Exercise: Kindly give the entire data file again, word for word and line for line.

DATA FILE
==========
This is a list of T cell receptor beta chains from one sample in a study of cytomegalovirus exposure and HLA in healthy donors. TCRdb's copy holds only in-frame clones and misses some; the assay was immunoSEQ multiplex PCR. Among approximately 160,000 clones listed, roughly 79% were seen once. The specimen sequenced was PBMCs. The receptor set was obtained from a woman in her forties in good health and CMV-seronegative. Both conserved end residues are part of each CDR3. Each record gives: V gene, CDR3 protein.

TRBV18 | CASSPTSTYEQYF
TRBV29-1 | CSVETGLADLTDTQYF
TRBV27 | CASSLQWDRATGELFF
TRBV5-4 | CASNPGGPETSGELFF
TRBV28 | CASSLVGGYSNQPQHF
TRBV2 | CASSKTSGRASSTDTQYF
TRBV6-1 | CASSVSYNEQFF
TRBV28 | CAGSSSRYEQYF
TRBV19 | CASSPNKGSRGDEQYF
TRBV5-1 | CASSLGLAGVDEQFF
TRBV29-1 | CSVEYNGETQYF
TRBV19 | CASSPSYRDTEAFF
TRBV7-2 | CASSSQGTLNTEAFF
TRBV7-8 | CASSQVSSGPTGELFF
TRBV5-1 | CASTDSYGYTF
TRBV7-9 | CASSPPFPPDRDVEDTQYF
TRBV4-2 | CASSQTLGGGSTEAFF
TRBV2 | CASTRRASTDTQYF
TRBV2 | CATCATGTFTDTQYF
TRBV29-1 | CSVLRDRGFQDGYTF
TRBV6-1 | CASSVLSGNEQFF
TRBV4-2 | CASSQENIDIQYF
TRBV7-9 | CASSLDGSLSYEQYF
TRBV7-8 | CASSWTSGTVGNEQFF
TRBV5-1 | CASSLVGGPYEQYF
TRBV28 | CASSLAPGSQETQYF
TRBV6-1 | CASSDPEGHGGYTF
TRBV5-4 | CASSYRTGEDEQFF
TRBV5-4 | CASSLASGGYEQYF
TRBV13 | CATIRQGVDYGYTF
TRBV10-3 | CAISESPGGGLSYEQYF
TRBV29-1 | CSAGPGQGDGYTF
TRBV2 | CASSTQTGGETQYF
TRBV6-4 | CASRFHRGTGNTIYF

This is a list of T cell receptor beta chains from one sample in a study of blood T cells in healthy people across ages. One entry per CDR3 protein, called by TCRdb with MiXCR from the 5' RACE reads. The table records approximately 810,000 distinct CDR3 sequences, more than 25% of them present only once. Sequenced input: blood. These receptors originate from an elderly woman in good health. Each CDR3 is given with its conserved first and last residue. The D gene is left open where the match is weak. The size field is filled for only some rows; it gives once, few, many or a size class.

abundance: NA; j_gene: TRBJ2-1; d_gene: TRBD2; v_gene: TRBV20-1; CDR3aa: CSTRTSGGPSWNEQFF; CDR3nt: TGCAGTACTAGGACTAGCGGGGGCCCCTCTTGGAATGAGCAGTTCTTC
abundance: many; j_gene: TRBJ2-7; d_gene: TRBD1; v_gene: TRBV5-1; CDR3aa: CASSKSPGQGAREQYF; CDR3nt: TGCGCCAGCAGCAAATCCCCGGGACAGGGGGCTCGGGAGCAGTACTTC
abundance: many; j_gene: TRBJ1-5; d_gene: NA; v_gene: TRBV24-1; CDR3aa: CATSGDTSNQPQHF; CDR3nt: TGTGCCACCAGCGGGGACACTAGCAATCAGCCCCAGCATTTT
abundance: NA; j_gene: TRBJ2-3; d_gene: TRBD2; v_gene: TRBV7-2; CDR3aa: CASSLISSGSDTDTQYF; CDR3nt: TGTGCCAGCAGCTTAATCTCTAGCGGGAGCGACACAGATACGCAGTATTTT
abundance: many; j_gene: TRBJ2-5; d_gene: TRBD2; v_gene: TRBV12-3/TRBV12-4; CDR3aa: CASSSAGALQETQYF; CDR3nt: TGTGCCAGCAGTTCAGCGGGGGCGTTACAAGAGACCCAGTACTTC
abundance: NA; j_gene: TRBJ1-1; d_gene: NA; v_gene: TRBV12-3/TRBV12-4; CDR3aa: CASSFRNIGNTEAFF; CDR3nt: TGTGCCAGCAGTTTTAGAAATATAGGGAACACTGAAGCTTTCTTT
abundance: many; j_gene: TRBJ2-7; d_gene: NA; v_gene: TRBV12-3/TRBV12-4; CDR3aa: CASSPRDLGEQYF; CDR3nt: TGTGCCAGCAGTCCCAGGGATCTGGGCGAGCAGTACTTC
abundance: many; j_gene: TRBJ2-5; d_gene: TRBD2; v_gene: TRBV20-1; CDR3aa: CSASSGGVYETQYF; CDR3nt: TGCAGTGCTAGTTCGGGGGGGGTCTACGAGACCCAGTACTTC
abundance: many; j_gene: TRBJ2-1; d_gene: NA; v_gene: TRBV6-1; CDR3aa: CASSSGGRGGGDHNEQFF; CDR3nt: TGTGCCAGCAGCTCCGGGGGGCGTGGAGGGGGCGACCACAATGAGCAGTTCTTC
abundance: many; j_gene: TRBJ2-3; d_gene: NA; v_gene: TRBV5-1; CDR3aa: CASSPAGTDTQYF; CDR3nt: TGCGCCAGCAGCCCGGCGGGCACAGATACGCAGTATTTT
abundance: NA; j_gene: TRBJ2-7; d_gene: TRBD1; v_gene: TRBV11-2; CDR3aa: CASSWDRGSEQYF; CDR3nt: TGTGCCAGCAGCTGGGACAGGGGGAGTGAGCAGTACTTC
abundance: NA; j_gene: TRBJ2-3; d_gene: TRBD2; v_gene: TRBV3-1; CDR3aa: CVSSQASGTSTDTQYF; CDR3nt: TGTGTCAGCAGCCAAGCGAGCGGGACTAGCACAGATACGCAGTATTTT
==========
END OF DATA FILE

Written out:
This is a list of T cell receptor beta chains from one sample in a study of cytomegalovirus exposure and HLA in healthy donors. TCRdb's copy holds only in-frame clones and misses some; the assay was immunoSEQ multiplex PCR. Among approximately 160,000 clones listed, roughly 79% were seen once. The specimen sequenced was PBMCs. The receptor set was obtained from a woman in her forties in good health and CMV-seronegative. Both conserved end residues are part of each CDR3. Each record gives: V gene, CDR3 protein.

TRBV18 | CASSPTSTYEQYF
TRBV29-1 | CSVETGLADLTDTQYF
TRBV27 | CASSLQWDRATGELFF
TRBV5-4 | CASNPGGPETSGELFF
TRBV28 | CASSLVGGYSNQPQHF
TRBV2 | CASSKTSGRASSTDTQYF
TRBV6-1 | CASSVSYNEQFF
TRBV28 | CAGSSSRYEQYF
TRBV19 | CASSPNKGSRGDEQYF
TRBV5-1 | CASSLGLAGVDEQFF
TRBV29-1 | CSVEYNGETQYF
TRBV19 | CASSPSYRDTEAFF
TRBV7-2 | CASSSQGTLNTEAFF
TRBV7-8 | CASSQVSSGPTGELFF
TRBV5-1 | CASTDSYGYTF
TRBV7-9 | CASSPPFPPDRDVEDTQYF
TRBV4-2 | CASSQTLGGGSTEAFF
TRBV2 | CASTRRASTDTQYF
TRBV2 | CATCATGTFTDTQYF
TRBV29-1 | CSVLRDRGFQDGYTF
TRBV6-1 | CASSVLSGNEQFF
TRBV4-2 | CASSQENIDIQYF
TRBV7-9 | CASSLDGSLSYEQYF
TRBV7-8 | CASSWTSGTVGNEQFF
TRBV5-1 | CASSLVGGPYEQYF
TRBV28 | CASSLAPGSQETQYF
TRBV6-1 | CASSDPEGHGGYTF
TRBV5-4 | CASSYRTGEDEQFF
TRBV5-4 | CASSLASGGYEQYF
TRBV13 | CATIRQGVDYGYTF
TRBV10-3 | CAISESPGGGLSYEQYF
TRBV29-1 | CSAGPGQGDGYTF
TRBV2 | CASSTQTGGETQYF
TRBV6-4 | CASRFHRGTGNTIYF

This is a list of T cell receptor beta chains from one sample in a study of blood T cells in healthy people across ages. One entry per CDR3 protein, called by TCRdb with MiXCR from the 5' RACE reads. The table records approximately 810,000 distinct CDR3 sequences, more than 25% of them present only once. Sequenced input: blood. These receptors originate from an elderly woman in good health. Each CDR3 is given with its conserved first and last residue. The D gene is left open where the match is weak. The size field is filled for only some rows; it gives once, few, many or a size class.

abundance: NA; j_gene: TRBJ2-1; d_gene: TRBD2; v_gene: TRBV20-1; CDR3aa: CSTRTSGGPSWNEQFF; CDR3nt: TGCAGTACTAGGACTAGCGGGGGCCCCTCTTGGAATGAGCAGTTCTTC
abundance: many; j_gene: TRBJ2-7; d_gene: TRBD1; v_gene: TRBV5-1; CDR3aa: CASSKSPGQGAREQYF; CDR3nt: TGCGCCAGCAGCAAATCCCCGGGACAGGGGGCTCGGGAGCAGTACTTC
abundance: many; j_gene: TRBJ1-5; d_gene: NA; v_gene: TRBV24-1; CDR3aa: CATSGDTSNQPQHF; CDR3nt: TGTGCCACCAGCGGGGACACTAGCAATCAGCCCCAGCATTTT
abundance: NA; j_gene: TRBJ2-3; d_gene: TRBD2; v_gene: TRBV7-2; CDR3aa: CASSLISSGSDTDTQYF; CDR3nt: TGTGCCAGCAGCTTAATCTCTAGCGGGAGCGACACAGATACGCAGTATTTT
abundance: many; j_gene: TRBJ2-5; d_gene: TRBD2; v_gene: TRBV12-3/TRBV12-4; CDR3aa: CASSSAGALQETQYF; CDR3nt: TGTGCCAGCAGTTCAGCGGGGGCGTTACAAGAGACCCAGTACTTC
abundance: NA; j_gene: TRBJ1-1; d_gene: NA; v_gene: TRBV12-3/TRBV12-4; CDR3aa: CASSFRNIGNTEAFF; CDR3nt: TGTGCCAGCAGTTTTAGAAATATAGGGAACACTGAAGCTTTCTTT
abundance: many; j_gene: TRBJ2-7; d_gene: NA; v_gene: TRBV12-3/TRBV12-4; CDR3aa: CASSPRDLGEQYF; CDR3nt: TGTGCCAGCAGTCCCAGGGATCTGGGCGAGCAGTACTTC
abundance: many; j_gene: TRBJ2-5; d_gene: TRBD2; v_gene: TRBV20-1; CDR3aa: CSASSGGVYETQYF; CDR3nt: TGCAGTGCTAGTTCGGGGGGGGTCTACGAGACCCAGTACTTC
abundance: many; j_gene: TRBJ2-1; d_gene: NA; v_gene: TRBV6-1; CDR3aa: CASSSGGRGGGDHNEQFF; CDR3nt: TGTGCCAGCAGCTCCGGGGGGCGTGGAGGGGGCGACCACAATGAGCAGTTCTTC
abundance: many; j_gene: TRBJ2-3; d_gene: NA; v_gene: TRBV5-1; CDR3aa: CASSPAGTDTQYF; CDR3nt: TGCGCCAGCAGCCCGGCGGGCACAGATACGCAGTATTTT
abundance: NA; j_gene: TRBJ2-7; d_gene: TRBD1; v_gene: TRBV11-2; CDR3aa: CASSWDRGSEQYF; CDR3nt: TGTGCCAGCAGCTGGGACAGGGGGAGTGAGCAGTACTTC
abundance: NA; j_gene: TRBJ2-3; d_gene: TRBD2; v_gene: TRBV3-1; CDR3aa: CVSSQASGTSTDTQYF; CDR3nt: TGTGTCAGCAGCCAAGCGAGCGGGACTAGCACAGATACGCAGTATTTT